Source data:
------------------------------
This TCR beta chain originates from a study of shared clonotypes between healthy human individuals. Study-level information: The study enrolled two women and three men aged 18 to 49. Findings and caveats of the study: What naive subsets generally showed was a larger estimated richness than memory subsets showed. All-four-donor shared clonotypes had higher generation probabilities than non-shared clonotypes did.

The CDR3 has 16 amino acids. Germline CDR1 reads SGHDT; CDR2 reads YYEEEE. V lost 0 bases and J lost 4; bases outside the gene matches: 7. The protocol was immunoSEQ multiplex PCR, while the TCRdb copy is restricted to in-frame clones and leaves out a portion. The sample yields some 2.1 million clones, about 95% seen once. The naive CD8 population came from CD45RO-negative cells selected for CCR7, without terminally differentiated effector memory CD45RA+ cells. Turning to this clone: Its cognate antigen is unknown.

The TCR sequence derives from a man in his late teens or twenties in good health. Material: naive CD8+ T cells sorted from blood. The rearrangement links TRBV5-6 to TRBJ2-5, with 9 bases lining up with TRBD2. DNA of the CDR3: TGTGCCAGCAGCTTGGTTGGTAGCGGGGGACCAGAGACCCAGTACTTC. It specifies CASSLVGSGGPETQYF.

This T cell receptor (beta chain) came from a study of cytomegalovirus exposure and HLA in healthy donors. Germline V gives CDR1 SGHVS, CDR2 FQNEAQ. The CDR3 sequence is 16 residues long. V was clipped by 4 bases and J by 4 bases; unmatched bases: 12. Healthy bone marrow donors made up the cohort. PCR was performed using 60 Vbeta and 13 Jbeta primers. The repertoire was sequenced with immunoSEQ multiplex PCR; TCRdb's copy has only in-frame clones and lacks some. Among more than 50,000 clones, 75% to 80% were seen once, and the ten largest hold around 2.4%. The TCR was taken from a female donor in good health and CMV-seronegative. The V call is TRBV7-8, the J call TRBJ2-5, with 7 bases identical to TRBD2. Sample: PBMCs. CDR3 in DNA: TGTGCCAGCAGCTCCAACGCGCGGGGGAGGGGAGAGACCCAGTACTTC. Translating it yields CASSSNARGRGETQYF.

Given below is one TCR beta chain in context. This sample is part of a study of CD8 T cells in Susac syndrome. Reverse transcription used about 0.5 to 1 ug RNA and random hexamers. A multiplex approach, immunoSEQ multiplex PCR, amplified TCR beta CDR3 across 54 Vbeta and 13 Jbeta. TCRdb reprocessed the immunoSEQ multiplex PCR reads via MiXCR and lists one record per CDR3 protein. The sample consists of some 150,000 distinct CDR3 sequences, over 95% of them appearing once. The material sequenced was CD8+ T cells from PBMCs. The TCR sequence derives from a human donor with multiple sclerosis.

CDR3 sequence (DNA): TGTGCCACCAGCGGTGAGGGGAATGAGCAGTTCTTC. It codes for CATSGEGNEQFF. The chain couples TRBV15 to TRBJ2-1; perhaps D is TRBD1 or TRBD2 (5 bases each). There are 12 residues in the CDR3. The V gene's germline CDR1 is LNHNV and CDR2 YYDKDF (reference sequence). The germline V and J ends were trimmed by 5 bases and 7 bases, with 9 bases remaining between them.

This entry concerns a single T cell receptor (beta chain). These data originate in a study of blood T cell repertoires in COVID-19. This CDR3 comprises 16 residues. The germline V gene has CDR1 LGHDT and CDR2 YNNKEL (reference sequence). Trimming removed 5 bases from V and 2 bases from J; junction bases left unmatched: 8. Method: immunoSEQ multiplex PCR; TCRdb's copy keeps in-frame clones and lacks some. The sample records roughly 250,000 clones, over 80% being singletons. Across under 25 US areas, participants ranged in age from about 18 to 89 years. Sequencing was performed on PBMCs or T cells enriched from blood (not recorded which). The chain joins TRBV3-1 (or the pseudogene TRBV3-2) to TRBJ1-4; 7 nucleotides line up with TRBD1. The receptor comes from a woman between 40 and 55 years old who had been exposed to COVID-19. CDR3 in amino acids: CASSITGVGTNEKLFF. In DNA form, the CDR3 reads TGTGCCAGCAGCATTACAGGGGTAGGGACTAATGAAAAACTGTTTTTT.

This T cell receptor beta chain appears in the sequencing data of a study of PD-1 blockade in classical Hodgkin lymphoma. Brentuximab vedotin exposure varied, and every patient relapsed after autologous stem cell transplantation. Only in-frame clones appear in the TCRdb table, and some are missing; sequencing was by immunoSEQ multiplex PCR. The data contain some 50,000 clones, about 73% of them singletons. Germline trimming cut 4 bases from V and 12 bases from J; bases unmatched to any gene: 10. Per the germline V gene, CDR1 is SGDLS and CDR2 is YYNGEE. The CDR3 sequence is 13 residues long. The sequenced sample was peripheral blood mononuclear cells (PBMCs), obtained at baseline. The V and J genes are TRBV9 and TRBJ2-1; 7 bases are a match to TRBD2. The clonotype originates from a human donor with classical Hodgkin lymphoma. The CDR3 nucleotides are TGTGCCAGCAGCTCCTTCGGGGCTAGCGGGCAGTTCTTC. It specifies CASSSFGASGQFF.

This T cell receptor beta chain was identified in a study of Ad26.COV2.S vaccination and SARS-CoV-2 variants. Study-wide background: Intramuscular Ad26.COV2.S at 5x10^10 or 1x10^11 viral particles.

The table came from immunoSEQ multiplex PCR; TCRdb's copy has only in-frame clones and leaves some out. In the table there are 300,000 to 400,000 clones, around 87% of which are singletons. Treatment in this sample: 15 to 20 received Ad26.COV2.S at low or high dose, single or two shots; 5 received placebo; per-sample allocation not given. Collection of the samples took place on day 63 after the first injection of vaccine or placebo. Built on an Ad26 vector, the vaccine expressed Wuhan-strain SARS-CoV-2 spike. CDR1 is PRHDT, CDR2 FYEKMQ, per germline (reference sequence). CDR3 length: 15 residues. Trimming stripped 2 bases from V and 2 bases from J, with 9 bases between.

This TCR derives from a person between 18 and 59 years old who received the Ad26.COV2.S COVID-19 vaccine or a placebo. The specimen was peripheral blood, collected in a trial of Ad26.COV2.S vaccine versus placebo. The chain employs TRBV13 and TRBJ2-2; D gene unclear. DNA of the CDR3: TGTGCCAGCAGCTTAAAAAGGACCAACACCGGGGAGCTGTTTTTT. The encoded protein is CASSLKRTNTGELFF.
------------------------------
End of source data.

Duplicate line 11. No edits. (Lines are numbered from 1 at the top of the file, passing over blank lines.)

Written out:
This TCR derives from a person between 18 and 59 years old who received the Ad26.COV2.S COVID-19 vaccine or a placebo. The specimen was peripheral blood, collected in a trial of Ad26.COV2.S vaccine versus placebo. The chain employs TRBV13 and TRBJ2-2; D gene unclear. DNA of the CDR3: TGTGCCAGCAGCTTAAAAAGGACCAACACCGGGGAGCTGTTTTTT. The encoded protein is CASSLKRTNTGELFF.